2. Allow a place for memories.  If you don’t already have a special place to collect your keepsakes, get one.  I like to call this place a treasure chest because these keepsakes are uniquely valuable to you.  In fact, because they are irreplaceable they may be MORE valuable than gold coins.  If a keepsake is something you would like to see all the time, then by all means display it prominently, perhaps on a shelf.  Otherwise give it a safe haven.  Give it a treasure chest.

3. Honor your treasures.  If a given object is important enough to keep, it should be important enough to keep WELL.  Protect this object to last, otherwise what is the point of keeping it?I’m always amazed at how many people keep newspapers as memorabilia.  Newsprint is not designed to last.  If you are keeping the newspaper announcing the Giants’ Super Bowl victory be sure it is well preserved and secured in your treasure chest.  Otherwise it will be either accidentally discarded or fall apart.  A great resource for preserving items like newspapers, photographs, baseball cards, etc. is www.lightimpressionsdirect.com.  If you find these products expensive, you might want to reconsider how precious you find that Giants Super Bowl Newspaper.  As a lifelong Patriots fan, you’ll get no sympathy from me.  (Sorry, I’m still in mourning).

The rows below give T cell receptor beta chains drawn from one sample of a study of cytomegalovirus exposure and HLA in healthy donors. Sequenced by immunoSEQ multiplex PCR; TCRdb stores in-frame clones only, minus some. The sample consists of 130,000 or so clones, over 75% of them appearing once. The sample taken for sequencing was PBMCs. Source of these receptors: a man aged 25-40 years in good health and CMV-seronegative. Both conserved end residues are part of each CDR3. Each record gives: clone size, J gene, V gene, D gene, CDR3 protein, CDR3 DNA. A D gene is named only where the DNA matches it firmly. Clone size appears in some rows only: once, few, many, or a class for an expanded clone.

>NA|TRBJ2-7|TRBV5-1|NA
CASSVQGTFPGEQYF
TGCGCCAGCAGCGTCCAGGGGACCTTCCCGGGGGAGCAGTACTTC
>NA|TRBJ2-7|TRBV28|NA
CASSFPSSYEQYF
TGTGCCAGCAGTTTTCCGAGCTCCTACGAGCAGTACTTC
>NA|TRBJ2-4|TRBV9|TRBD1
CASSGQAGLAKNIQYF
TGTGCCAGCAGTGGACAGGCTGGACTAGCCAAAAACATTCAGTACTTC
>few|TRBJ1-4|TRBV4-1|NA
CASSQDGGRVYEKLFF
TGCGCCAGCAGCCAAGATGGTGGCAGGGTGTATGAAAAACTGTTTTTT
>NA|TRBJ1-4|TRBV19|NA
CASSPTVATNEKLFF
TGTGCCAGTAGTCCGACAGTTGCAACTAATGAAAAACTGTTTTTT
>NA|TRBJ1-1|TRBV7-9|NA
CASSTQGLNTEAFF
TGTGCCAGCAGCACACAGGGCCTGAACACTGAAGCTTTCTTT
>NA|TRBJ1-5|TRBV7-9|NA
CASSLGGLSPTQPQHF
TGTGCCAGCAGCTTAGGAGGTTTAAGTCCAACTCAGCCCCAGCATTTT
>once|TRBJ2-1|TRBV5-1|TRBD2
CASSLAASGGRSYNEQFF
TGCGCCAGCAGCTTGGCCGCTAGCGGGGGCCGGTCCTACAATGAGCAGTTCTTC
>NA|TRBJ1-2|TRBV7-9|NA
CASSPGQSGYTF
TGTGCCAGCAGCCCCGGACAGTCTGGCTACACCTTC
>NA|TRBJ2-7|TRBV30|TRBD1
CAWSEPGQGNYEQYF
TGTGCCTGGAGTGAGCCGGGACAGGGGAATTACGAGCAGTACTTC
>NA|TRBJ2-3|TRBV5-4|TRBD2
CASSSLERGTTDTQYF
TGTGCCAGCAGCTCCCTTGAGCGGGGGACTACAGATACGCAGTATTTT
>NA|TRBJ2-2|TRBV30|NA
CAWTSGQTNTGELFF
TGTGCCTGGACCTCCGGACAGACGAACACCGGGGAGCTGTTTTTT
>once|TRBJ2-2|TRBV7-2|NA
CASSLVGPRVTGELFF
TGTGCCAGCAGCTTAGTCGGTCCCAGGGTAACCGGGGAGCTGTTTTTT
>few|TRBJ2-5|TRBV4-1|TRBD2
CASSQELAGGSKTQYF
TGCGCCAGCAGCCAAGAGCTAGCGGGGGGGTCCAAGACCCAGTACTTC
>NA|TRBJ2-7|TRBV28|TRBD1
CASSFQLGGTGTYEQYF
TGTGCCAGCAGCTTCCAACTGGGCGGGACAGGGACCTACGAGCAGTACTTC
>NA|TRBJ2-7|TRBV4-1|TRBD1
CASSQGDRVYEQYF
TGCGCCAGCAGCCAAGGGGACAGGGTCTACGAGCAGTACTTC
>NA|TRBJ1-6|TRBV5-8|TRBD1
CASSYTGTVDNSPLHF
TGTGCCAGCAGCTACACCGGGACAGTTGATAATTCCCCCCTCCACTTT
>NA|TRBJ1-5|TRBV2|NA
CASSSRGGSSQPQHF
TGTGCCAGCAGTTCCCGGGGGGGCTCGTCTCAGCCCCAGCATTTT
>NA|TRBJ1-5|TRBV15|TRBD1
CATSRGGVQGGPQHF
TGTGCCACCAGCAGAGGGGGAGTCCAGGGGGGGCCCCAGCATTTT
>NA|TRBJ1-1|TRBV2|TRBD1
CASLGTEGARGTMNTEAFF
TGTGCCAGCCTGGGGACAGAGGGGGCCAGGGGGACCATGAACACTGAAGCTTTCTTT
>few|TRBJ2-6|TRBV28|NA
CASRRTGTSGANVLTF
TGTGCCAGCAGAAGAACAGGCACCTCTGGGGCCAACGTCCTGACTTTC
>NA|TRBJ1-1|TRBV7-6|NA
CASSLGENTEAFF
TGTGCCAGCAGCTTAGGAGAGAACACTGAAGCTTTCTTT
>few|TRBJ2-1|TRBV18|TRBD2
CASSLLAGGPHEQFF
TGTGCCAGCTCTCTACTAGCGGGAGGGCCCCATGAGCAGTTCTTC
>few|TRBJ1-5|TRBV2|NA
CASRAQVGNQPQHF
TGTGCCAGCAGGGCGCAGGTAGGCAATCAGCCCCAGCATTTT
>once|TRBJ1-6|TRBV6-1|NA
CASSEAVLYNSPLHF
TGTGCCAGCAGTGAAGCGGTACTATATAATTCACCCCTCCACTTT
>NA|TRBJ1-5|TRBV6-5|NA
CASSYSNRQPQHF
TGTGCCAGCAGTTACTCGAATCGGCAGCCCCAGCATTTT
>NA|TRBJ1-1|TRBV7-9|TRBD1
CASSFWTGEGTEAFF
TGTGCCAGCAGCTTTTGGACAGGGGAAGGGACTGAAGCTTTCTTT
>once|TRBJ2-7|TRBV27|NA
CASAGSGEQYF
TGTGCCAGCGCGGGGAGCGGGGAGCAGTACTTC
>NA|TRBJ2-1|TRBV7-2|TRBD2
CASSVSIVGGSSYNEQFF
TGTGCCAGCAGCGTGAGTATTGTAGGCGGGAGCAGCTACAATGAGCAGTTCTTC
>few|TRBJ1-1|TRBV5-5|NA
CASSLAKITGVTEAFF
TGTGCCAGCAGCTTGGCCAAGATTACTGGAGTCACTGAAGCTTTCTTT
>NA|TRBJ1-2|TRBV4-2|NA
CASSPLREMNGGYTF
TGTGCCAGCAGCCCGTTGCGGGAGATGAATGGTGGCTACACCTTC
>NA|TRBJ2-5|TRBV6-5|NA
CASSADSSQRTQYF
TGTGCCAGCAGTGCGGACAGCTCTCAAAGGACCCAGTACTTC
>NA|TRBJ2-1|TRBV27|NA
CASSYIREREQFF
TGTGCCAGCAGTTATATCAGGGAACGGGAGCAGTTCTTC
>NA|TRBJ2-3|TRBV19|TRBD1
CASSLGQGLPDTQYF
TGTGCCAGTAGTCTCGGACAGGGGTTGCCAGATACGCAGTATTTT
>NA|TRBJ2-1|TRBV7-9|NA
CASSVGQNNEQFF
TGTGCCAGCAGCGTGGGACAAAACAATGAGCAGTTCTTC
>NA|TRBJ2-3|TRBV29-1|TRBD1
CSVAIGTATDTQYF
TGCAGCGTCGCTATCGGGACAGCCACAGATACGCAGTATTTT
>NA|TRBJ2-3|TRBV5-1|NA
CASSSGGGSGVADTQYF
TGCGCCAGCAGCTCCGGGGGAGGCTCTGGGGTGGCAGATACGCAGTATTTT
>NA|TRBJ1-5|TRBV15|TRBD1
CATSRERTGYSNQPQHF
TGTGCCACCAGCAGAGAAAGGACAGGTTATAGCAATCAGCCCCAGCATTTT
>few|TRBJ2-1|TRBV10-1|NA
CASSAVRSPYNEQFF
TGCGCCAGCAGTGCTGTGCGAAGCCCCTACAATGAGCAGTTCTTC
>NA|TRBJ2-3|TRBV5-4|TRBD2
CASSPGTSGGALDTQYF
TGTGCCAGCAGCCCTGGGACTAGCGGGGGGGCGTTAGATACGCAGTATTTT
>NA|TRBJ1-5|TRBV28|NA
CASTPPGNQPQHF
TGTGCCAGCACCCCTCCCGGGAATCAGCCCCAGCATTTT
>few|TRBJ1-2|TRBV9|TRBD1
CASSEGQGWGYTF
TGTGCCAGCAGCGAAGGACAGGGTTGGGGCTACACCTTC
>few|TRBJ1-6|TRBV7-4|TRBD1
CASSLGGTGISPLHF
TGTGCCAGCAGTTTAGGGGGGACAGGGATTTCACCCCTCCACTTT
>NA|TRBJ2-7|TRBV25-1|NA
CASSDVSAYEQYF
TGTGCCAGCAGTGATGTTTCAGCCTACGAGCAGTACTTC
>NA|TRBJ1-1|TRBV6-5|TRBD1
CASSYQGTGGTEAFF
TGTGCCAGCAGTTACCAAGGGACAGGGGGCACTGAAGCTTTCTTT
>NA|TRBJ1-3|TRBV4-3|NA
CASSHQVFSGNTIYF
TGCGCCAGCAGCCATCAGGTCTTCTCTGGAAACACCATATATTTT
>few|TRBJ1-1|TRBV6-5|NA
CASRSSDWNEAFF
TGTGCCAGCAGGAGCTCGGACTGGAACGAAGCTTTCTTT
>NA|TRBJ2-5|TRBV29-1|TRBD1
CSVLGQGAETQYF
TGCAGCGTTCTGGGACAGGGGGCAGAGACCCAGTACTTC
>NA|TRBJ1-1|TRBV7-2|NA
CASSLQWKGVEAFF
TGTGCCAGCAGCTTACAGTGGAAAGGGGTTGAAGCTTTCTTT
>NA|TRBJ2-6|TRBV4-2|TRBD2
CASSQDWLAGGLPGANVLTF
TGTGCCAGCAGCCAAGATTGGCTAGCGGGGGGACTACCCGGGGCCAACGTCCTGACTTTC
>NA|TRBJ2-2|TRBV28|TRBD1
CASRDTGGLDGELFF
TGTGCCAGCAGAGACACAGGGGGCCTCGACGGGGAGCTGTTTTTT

4. Room to grow.  As with all storage solutions, be sure you leave plenty of room for growth.  You know you are not going to run out of new keepsakes.  So don’t settle for a treasure chest that is already out of room.  And if you are like Neil Young who expects  “TRUNKS of memories still to come” be sure you have an open corner in the attic to keep them.  The point is if you do not make a generous allowance for your keepsake needs, they will end up scattered in inappropriate places and compromise your here-and-now zones.

5. Get clear on WHO your keepsakes are for.  OK, this is mostly for Moms.  If you are keeping every piece of artwork your child has ever done, get clear on WHO you are keeping it for and WHY.  If you are keeping it for your kids then do yourself a favor and ask them if they want it.  Don’t be surprised if they say “I don’t want that junk!”  If you are keeping their artwork for YOUR memories, you will value it more if you just keep the BEST and preserve it WELL, than if you keep ALL of it, rolled up, creased, and dusty (maybe moldy) in the depths of your basement.